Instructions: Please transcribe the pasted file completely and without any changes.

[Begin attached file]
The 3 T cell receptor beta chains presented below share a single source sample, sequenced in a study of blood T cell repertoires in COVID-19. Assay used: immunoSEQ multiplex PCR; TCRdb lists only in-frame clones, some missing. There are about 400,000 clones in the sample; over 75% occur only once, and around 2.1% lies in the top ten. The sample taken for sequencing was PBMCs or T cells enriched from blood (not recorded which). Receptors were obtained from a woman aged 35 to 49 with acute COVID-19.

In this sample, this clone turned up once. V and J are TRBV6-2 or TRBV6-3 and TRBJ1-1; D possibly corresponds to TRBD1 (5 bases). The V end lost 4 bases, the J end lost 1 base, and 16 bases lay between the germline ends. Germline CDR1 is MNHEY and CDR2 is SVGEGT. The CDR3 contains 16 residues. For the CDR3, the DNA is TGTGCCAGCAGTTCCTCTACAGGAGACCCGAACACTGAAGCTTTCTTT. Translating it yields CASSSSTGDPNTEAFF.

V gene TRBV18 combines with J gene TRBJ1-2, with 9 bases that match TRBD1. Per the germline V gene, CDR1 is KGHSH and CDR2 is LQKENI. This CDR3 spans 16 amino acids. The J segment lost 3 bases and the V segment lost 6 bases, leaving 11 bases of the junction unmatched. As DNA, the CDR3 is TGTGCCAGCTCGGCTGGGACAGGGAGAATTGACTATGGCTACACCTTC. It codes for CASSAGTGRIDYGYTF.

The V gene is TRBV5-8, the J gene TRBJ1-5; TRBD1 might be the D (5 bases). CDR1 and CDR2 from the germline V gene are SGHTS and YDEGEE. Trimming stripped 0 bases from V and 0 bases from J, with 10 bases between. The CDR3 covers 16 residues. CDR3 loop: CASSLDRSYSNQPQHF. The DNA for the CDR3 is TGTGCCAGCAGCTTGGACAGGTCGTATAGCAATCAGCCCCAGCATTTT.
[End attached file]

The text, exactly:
The 3 T cell receptor beta chains presented below share a single source sample, sequenced in a study of blood T cell repertoires in COVID-19. Assay used: immunoSEQ multiplex PCR; TCRdb lists only in-frame clones, some missing. There are about 400,000 clones in the sample; over 75% occur only once, and around 2.1% lies in the top ten. The sample taken for sequencing was PBMCs or T cells enriched from blood (not recorded which). Receptors were obtained from a woman aged 35 to 49 with acute COVID-19.

In this sample, this clone turned up once. V and J are TRBV6-2 or TRBV6-3 and TRBJ1-1; D possibly corresponds to TRBD1 (5 bases). The V end lost 4 bases, the J end lost 1 base, and 16 bases lay between the germline ends. Germline CDR1 is MNHEY and CDR2 is SVGEGT. The CDR3 contains 16 residues. For the CDR3, the DNA is TGTGCCAGCAGTTCCTCTACAGGAGACCCGAACACTGAAGCTTTCTTT. Translating it yields CASSSSTGDPNTEAFF.

V gene TRBV18 combines with J gene TRBJ1-2, with 9 bases that match TRBD1. Per the germline V gene, CDR1 is KGHSH and CDR2 is LQKENI. This CDR3 spans 16 amino acids. The J segment lost 3 bases and the V segment lost 6 bases, leaving 11 bases of the junction unmatched. As DNA, the CDR3 is TGTGCCAGCTCGGCTGGGACAGGGAGAATTGACTATGGCTACACCTTC. It codes for CASSAGTGRIDYGYTF.

The V gene is TRBV5-8, the J gene TRBJ1-5; TRBD1 might be the D (5 bases). CDR1 and CDR2 from the germline V gene are SGHTS and YDEGEE. Trimming stripped 0 bases from V and 0 bases from J, with 10 bases between. The CDR3 covers 16 residues. CDR3 loop: CASSLDRSYSNQPQHF. The DNA for the CDR3 is TGTGCCAGCAGCTTGGACAGGTCGTATAGCAATCAGCCCCAGCATTTT.